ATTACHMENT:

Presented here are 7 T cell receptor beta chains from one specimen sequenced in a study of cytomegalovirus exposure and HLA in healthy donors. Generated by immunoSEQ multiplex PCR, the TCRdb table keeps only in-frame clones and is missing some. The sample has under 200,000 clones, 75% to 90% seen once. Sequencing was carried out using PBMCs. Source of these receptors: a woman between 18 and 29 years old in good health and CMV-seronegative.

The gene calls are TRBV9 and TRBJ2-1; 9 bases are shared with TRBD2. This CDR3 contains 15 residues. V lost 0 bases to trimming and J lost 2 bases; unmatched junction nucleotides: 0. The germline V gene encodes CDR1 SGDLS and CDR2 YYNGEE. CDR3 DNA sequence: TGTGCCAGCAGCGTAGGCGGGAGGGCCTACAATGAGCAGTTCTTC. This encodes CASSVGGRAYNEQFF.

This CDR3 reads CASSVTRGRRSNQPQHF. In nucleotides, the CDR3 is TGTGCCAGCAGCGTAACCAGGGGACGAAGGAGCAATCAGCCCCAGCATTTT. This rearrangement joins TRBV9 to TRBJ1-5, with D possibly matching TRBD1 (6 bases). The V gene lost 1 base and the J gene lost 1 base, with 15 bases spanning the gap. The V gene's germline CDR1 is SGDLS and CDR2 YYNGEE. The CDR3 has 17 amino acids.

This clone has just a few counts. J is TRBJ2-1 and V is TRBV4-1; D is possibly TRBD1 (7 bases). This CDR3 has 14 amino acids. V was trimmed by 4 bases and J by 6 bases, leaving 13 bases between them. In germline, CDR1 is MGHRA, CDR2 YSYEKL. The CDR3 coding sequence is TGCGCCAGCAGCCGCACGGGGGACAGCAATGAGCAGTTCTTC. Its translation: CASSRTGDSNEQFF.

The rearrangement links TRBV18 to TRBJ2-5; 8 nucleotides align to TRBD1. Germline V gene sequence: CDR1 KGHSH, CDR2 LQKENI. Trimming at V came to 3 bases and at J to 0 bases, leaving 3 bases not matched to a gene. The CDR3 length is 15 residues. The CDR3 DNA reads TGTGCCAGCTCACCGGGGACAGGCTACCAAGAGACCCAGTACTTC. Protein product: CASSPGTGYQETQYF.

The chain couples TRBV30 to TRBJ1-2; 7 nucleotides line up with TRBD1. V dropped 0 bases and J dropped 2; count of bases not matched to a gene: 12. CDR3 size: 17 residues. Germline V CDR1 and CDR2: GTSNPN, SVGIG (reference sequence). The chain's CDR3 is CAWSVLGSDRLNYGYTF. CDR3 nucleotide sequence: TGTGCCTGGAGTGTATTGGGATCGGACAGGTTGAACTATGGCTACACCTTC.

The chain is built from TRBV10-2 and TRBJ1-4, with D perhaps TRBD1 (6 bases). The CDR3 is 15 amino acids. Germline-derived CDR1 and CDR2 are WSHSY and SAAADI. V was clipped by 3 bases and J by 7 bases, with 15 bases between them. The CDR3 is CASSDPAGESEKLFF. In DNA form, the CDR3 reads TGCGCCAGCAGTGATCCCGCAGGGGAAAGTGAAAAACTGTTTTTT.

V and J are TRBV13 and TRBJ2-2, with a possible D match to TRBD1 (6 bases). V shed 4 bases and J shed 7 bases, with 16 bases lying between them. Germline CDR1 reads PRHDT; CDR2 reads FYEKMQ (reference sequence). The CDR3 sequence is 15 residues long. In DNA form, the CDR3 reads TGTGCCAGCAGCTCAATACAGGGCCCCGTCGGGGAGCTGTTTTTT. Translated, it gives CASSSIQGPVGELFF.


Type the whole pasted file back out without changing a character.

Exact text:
Presented here are 7 T cell receptor beta chains from one specimen sequenced in a study of cytomegalovirus exposure and HLA in healthy donors. Generated by immunoSEQ multiplex PCR, the TCRdb table keeps only in-frame clones and is missing some. The sample has under 200,000 clones, 75% to 90% seen once. Sequencing was carried out using PBMCs. Source of these receptors: a woman between 18 and 29 years old in good health and CMV-seronegative.

The gene calls are TRBV9 and TRBJ2-1; 9 bases are shared with TRBD2. This CDR3 contains 15 residues. V lost 0 bases to trimming and J lost 2 bases; unmatched junction nucleotides: 0. The germline V gene encodes CDR1 SGDLS and CDR2 YYNGEE. CDR3 DNA sequence: TGTGCCAGCAGCGTAGGCGGGAGGGCCTACAATGAGCAGTTCTTC. This encodes CASSVGGRAYNEQFF.

This CDR3 reads CASSVTRGRRSNQPQHF. In nucleotides, the CDR3 is TGTGCCAGCAGCGTAACCAGGGGACGAAGGAGCAATCAGCCCCAGCATTTT. This rearrangement joins TRBV9 to TRBJ1-5, with D possibly matching TRBD1 (6 bases). The V gene lost 1 base and the J gene lost 1 base, with 15 bases spanning the gap. The V gene's germline CDR1 is SGDLS and CDR2 YYNGEE. The CDR3 has 17 amino acids.

This clone has just a few counts. J is TRBJ2-1 and V is TRBV4-1; D is possibly TRBD1 (7 bases). This CDR3 has 14 amino acids. V was trimmed by 4 bases and J by 6 bases, leaving 13 bases between them. In germline, CDR1 is MGHRA, CDR2 YSYEKL. The CDR3 coding sequence is TGCGCCAGCAGCCGCACGGGGGACAGCAATGAGCAGTTCTTC. Its translation: CASSRTGDSNEQFF.

The rearrangement links TRBV18 to TRBJ2-5; 8 nucleotides align to TRBD1. Germline V gene sequence: CDR1 KGHSH, CDR2 LQKENI. Trimming at V came to 3 bases and at J to 0 bases, leaving 3 bases not matched to a gene. The CDR3 length is 15 residues. The CDR3 DNA reads TGTGCCAGCTCACCGGGGACAGGCTACCAAGAGACCCAGTACTTC. Protein product: CASSPGTGYQETQYF.

The chain couples TRBV30 to TRBJ1-2; 7 nucleotides line up with TRBD1. V dropped 0 bases and J dropped 2; count of bases not matched to a gene: 12. CDR3 size: 17 residues. Germline V CDR1 and CDR2: GTSNPN, SVGIG (reference sequence). The chain's CDR3 is CAWSVLGSDRLNYGYTF. CDR3 nucleotide sequence: TGTGCCTGGAGTGTATTGGGATCGGACAGGTTGAACTATGGCTACACCTTC.

The chain is built from TRBV10-2 and TRBJ1-4, with D perhaps TRBD1 (6 bases). The CDR3 is 15 amino acids. Germline-derived CDR1 and CDR2 are WSHSY and SAAADI. V was clipped by 3 bases and J by 7 bases, with 15 bases between them. The CDR3 is CASSDPAGESEKLFF. In DNA form, the CDR3 reads TGCGCCAGCAGTGATCCCGCAGGGGAAAGTGAAAAACTGTTTTTT.

V and J are TRBV13 and TRBJ2-2, with a possible D match to TRBD1 (6 bases). V shed 4 bases and J shed 7 bases, with 16 bases lying between them. Germline CDR1 reads PRHDT; CDR2 reads FYEKMQ (reference sequence). The CDR3 sequence is 15 residues long. In DNA form, the CDR3 reads TGTGCCAGCAGCTCAATACAGGGCCCCGTCGGGGAGCTGTTTTTT. Translated, it gives CASSSIQGPVGELFF.